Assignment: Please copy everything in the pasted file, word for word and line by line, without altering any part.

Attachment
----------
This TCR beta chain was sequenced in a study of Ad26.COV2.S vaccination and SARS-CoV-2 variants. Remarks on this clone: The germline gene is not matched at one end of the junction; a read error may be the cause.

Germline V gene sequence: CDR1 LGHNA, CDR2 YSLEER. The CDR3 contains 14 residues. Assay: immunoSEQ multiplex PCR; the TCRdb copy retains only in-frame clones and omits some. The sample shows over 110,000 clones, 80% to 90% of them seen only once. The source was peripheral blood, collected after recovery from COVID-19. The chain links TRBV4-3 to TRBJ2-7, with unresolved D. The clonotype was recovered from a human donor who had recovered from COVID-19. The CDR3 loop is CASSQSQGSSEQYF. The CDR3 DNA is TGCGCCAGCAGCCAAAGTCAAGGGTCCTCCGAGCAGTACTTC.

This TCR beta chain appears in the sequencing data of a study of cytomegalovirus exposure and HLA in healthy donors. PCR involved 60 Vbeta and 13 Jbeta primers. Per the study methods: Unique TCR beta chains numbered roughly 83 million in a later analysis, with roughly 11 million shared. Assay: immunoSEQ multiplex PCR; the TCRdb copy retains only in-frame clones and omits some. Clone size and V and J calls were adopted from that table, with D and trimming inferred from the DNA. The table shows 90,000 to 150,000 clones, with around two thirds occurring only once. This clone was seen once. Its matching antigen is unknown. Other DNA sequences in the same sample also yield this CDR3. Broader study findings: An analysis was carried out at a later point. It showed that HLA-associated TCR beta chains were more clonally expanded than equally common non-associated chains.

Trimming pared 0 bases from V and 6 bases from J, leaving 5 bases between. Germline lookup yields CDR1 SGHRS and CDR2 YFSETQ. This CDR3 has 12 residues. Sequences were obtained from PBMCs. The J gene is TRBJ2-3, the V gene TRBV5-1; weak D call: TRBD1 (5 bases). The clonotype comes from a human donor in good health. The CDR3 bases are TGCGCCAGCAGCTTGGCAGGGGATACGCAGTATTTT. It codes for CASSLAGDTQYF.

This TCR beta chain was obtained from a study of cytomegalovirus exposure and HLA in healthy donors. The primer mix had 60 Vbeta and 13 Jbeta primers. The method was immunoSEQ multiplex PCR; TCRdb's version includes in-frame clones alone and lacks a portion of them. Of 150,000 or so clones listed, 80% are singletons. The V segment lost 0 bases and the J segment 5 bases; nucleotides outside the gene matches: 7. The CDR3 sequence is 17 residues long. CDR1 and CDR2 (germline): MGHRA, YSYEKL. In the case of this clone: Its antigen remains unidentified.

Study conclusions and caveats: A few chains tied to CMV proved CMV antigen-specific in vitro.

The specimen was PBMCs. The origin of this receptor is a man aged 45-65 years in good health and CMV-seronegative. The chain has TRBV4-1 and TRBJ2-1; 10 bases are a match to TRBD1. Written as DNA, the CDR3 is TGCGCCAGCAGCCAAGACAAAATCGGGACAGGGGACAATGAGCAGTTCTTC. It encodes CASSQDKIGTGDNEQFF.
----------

This TCR beta chain was sequenced in a study of Ad26.COV2.S vaccination and SARS-CoV-2 variants. Remarks on this clone: The germline gene is not matched at one end of the junction; a read error may be the cause.

Germline V gene sequence: CDR1 LGHNA, CDR2 YSLEER. The CDR3 contains 14 residues. Assay: immunoSEQ multiplex PCR; the TCRdb copy retains only in-frame clones and omits some. The sample shows over 110,000 clones, 80% to 90% of them seen only once. The source was peripheral blood, collected after recovery from COVID-19. The chain links TRBV4-3 to TRBJ2-7, with unresolved D. The clonotype was recovered from a human donor who had recovered from COVID-19. The CDR3 loop is CASSQSQGSSEQYF. The CDR3 DNA is TGCGCCAGCAGCCAAAGTCAAGGGTCCTCCGAGCAGTACTTC.

This TCR beta chain appears in the sequencing data of a study of cytomegalovirus exposure and HLA in healthy donors. PCR involved 60 Vbeta and 13 Jbeta primers. Per the study methods: Unique TCR beta chains numbered roughly 83 million in a later analysis, with roughly 11 million shared. Assay: immunoSEQ multiplex PCR; the TCRdb copy retains only in-frame clones and omits some. Clone size and V and J calls were adopted from that table, with D and trimming inferred from the DNA. The table shows 90,000 to 150,000 clones, with around two thirds occurring only once. This clone was seen once. Its matching antigen is unknown. Other DNA sequences in the same sample also yield this CDR3. Broader study findings: An analysis was carried out at a later point. It showed that HLA-associated TCR beta chains were more clonally expanded than equally common non-associated chains.

Trimming pared 0 bases from V and 6 bases from J, leaving 5 bases between. Germline lookup yields CDR1 SGHRS and CDR2 YFSETQ. This CDR3 has 12 residues. Sequences were obtained from PBMCs. The J gene is TRBJ2-3, the V gene TRBV5-1; weak D call: TRBD1 (5 bases). The clonotype comes from a human donor in good health. The CDR3 bases are TGCGCCAGCAGCTTGGCAGGGGATACGCAGTATTTT. It codes for CASSLAGDTQYF.

This TCR beta chain was obtained from a study of cytomegalovirus exposure and HLA in healthy donors. The primer mix had 60 Vbeta and 13 Jbeta primers. The method was immunoSEQ multiplex PCR; TCRdb's version includes in-frame clones alone and lacks a portion of them. Of 150,000 or so clones listed, 80% are singletons. The V segment lost 0 bases and the J segment 5 bases; nucleotides outside the gene matches: 7. The CDR3 sequence is 17 residues long. CDR1 and CDR2 (germline): MGHRA, YSYEKL. In the case of this clone: Its antigen remains unidentified.

Study conclusions and caveats: A few chains tied to CMV proved CMV antigen-specific in vitro.

The specimen was PBMCs. The origin of this receptor is a man aged 45-65 years in good health and CMV-seronegative. The chain has TRBV4-1 and TRBJ2-1; 10 bases are a match to TRBD1. Written as DNA, the CDR3 is TGCGCCAGCAGCCAAGACAAAATCGGGACAGGGGACAATGAGCAGTTCTTC. It encodes CASSQDKIGTGDNEQFF.